8. Here’s another lie that serious Gardeners know isn’t true. Good Gardeners don’t kill plants.

    If you aren’t killing plants you aren’t pushing the envelope. Which is fine, but I like to try pushing zones and trying new, untested varieties. And that means some plants will die. I consider this an acceptable price.

    Re number 4 – I use “aggressive” plants in my fenced yard where the dogs play. The dogs are great at keeping them under control and aggressives actually stand a chance of standing up to my rowdy canines!

  9. – You shouldn’t spend money on plants ON CLEARANCE. (They’re usually diseased or infested or extremely weak from disease.)

    – You should compost ONLY IF YOU CAN KEEP UP WITH IT. If you’re too lazy, disabled, busy, or otherwise impaired, don’t bother. You could end up with a patch of anaerobic and possibly toxic, smelly crap that doubles as a vermin nest.

    (Pet poop can be composted separately and WAY underground, but that requires twice the vigilance and care that “regular” composting does.)

    – You should garden only on your level of commitment. I’ve heard WAY too many friends talk about ‘xeriscaping’ because they don’t want to deal with yards or landscaping. FOOLS! Even the most tightly native-xeriscaped-whatever yard needs attention and occasional maintenance. Don’t pretend like you’re doing something noble by being lazy.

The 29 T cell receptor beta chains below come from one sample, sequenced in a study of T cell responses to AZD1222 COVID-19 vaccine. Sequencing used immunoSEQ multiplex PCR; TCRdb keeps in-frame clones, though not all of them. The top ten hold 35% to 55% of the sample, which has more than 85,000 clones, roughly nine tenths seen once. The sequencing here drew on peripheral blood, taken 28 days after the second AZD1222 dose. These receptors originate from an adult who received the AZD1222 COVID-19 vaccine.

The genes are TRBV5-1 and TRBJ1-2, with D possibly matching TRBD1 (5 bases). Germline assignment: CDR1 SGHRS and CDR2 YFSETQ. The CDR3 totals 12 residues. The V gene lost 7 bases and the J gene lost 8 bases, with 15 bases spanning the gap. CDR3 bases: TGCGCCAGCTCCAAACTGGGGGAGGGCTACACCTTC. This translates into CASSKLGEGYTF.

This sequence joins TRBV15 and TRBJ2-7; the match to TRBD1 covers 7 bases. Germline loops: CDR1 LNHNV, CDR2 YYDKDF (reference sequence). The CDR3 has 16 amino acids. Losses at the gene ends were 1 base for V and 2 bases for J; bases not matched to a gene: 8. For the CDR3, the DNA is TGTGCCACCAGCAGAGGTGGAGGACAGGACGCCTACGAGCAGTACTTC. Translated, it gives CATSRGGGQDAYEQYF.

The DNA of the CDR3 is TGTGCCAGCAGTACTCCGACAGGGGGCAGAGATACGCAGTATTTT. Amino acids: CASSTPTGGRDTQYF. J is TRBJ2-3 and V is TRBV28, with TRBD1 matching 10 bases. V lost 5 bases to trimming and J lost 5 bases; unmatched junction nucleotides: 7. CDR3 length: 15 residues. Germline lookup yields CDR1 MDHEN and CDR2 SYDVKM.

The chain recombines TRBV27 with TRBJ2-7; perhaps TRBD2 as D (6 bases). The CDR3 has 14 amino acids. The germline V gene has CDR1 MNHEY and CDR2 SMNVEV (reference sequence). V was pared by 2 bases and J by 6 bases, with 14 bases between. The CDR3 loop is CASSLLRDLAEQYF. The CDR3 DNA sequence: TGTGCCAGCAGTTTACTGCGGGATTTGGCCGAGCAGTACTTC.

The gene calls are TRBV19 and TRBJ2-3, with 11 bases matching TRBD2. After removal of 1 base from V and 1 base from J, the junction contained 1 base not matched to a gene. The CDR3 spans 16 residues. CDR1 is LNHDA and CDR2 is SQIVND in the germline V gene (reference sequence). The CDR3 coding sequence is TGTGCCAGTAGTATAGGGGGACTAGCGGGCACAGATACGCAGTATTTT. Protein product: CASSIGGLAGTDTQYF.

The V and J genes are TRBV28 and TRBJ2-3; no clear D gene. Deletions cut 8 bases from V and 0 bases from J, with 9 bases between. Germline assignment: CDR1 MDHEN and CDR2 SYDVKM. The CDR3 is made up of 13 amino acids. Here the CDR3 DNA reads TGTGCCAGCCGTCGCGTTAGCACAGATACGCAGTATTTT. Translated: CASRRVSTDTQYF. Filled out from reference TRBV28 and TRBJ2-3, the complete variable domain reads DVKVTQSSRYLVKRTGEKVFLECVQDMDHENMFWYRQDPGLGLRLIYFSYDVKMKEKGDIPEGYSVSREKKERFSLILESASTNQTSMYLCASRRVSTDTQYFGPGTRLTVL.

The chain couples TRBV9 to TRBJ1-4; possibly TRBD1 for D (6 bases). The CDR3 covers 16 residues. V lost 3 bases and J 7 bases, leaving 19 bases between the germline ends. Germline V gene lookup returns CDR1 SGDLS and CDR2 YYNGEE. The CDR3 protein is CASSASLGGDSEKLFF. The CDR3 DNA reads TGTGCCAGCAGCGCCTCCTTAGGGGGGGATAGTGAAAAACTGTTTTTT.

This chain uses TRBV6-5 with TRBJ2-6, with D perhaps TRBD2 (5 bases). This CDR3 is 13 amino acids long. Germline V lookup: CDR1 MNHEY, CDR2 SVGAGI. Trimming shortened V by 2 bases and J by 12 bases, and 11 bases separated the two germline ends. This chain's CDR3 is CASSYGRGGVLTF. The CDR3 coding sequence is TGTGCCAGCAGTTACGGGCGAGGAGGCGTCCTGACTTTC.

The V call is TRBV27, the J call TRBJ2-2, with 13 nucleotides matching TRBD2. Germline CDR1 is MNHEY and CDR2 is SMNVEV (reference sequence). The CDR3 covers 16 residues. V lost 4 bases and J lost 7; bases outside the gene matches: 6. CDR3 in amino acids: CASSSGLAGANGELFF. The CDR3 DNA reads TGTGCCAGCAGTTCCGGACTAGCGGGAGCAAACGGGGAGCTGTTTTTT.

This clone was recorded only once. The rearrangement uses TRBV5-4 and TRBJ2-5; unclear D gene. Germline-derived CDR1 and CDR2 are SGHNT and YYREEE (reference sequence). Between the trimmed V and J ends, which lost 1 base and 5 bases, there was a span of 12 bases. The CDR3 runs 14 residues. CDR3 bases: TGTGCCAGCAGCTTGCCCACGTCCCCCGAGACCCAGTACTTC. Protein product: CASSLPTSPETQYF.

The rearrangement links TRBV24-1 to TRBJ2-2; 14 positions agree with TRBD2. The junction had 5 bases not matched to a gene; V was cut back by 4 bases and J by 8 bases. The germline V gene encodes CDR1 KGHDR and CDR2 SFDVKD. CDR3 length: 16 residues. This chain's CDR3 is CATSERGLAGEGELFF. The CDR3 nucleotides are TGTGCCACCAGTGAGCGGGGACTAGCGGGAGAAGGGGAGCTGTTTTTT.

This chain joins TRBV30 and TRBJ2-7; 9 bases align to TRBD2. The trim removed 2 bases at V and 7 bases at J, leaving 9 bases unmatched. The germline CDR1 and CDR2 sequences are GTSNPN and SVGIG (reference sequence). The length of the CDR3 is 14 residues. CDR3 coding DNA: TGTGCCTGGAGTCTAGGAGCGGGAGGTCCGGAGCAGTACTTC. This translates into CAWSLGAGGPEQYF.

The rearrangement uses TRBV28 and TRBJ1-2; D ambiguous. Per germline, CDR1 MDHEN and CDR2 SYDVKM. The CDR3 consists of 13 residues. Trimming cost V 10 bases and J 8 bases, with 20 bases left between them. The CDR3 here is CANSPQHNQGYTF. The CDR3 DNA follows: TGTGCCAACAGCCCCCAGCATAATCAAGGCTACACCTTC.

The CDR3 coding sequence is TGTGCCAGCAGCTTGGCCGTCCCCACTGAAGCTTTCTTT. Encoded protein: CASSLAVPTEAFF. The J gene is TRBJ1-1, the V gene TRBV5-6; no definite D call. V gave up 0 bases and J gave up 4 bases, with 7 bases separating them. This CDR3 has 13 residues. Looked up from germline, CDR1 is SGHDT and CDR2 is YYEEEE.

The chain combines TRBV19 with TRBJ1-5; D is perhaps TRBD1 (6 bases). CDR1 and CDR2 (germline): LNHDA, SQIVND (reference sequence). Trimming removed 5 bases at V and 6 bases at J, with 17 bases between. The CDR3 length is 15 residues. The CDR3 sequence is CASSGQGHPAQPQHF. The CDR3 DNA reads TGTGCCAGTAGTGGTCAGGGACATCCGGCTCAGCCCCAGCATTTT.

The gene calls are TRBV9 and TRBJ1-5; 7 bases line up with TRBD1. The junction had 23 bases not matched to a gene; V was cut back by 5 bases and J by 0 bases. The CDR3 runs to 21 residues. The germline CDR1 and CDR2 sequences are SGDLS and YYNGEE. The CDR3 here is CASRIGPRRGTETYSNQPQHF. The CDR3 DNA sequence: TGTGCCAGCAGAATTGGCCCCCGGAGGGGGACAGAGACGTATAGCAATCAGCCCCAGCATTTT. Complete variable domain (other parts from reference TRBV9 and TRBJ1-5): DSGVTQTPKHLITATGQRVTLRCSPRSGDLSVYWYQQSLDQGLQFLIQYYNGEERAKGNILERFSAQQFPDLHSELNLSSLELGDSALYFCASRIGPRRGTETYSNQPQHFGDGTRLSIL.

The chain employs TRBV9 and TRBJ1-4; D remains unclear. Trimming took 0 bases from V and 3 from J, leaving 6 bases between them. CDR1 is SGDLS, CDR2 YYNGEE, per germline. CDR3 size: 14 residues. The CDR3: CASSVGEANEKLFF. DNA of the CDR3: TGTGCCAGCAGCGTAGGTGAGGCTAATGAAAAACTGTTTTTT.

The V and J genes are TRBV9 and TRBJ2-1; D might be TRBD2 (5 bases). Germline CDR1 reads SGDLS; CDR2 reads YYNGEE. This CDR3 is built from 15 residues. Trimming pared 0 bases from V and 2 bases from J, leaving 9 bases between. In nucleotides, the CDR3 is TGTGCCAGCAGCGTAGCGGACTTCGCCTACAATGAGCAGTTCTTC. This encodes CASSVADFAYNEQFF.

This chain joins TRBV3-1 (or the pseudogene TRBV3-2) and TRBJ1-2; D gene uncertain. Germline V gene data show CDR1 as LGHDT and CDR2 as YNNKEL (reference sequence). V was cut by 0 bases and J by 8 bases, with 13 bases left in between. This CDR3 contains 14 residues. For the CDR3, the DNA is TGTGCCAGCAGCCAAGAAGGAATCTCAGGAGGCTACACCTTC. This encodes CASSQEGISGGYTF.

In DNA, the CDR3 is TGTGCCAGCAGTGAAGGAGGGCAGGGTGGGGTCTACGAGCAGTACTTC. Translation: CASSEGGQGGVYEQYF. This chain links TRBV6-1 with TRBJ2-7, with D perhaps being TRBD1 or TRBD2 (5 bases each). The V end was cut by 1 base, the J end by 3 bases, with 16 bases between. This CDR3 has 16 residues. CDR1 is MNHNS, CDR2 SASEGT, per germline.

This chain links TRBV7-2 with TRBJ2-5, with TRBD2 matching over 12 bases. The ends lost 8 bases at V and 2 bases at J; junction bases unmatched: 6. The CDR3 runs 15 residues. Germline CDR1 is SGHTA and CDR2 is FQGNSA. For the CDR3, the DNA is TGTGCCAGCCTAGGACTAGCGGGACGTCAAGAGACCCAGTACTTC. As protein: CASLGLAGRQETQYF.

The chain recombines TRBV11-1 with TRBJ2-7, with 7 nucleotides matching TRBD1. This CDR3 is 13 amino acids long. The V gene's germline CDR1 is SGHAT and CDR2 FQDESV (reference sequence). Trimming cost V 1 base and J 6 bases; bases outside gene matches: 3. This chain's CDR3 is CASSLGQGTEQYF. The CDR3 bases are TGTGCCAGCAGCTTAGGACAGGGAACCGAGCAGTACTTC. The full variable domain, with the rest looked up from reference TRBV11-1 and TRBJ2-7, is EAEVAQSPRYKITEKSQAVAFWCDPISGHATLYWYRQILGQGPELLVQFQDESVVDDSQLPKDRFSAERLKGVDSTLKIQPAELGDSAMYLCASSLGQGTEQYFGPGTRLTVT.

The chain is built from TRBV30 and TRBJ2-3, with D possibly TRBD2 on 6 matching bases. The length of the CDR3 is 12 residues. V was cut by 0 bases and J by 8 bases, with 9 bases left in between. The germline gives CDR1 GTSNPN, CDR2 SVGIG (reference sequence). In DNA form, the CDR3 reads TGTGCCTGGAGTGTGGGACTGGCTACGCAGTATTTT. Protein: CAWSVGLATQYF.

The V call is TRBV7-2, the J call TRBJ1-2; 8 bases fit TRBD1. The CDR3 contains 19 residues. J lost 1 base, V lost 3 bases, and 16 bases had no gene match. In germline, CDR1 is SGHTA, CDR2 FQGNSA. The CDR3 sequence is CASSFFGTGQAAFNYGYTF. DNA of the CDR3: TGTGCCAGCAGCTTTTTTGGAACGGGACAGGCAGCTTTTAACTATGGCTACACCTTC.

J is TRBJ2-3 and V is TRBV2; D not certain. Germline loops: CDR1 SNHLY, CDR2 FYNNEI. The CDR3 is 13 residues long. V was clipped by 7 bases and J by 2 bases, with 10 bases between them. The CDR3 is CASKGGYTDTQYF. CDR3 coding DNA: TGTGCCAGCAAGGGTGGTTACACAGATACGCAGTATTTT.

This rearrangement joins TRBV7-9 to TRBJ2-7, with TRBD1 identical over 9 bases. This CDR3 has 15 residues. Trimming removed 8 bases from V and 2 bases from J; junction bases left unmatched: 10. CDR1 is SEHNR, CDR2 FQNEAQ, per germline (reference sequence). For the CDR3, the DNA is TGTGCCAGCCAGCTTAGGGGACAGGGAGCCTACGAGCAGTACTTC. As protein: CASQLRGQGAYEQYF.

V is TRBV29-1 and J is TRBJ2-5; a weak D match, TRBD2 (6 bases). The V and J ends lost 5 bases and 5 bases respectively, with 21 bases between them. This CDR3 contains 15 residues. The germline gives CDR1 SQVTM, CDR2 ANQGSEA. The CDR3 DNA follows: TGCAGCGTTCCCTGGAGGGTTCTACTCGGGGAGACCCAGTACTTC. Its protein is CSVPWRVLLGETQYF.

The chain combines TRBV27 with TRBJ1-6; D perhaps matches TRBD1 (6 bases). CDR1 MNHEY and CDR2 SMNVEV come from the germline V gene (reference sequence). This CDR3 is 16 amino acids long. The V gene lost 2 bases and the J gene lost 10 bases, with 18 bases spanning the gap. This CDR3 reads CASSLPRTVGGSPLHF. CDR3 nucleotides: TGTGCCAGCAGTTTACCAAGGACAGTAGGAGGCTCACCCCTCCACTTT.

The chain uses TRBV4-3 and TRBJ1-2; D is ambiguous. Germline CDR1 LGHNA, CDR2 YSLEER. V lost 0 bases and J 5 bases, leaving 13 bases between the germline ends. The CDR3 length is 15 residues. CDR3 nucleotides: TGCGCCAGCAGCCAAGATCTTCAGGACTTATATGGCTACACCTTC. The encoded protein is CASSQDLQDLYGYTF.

And thank you for the gratuitous xenophobia, AC.

  10. Spending no money doesn’t have to mean a boring garden. If you know the right people; ie fellow gardeners, freebies don’t have to be boring. Earlier this week, a friend came to visit bringing me a Serbian spruce and a western red cedar he’d started from seed, and I gave him a variegated Korean forsythia and a red leaved ninebark I’d started from cuttings. In the past, he’s brought me Japanese maples or Japanese Styrax, and I’ve given him ‘Scarlet Curls’ willow cuttings. I’ve searched under my rhodies for layered branches to plant elsewhere (repeating plants is good design as you know). I’ve dug up heirloom daffodils that come up in the field behind me (yes,it’s mine) to plant in the garden. And sometimes those plants on the clearance table just need watering, drying out, or dead heading. I love spending money on the latest cultivars, but right now, I don’t have the money, and I’m not going to let that stop me from having a gorgeous garden.

  11. Some of my favorite plants are the half-dead, double-discounted things from supermarket ‘florists’. I revived them & they paid me back with lush foliage & bloom. Don’t knock it, but do pick carefully to avoid flat-out diseased specimen. And I LOVE irises.

    My husband is constantly wondering what I’m doing to the “ain’t broke” perennial beds, borders, etc. I ask him why he tinkers with his vehicles if they run just fine. He understands then … until next time I move something that was doing fine in its previous location.

  12. Wow, I spend less time on my compost pile than anything in the garden and have no smell, no pests, and enough for my 150 x 80 city lot. But then I had great soil to begin with and this is to maintain, not build up.

    My favorite myth: Ground cover is less work than a lawn. Less use of power equipment, yes. Less use of weed and feed chemicals, maybe, if you use them. More hands on care, yes. Lawn = Man’s work. (real men use power equipemnt.) Groundcover = womean’s work (hand weeding, and picking out leaves)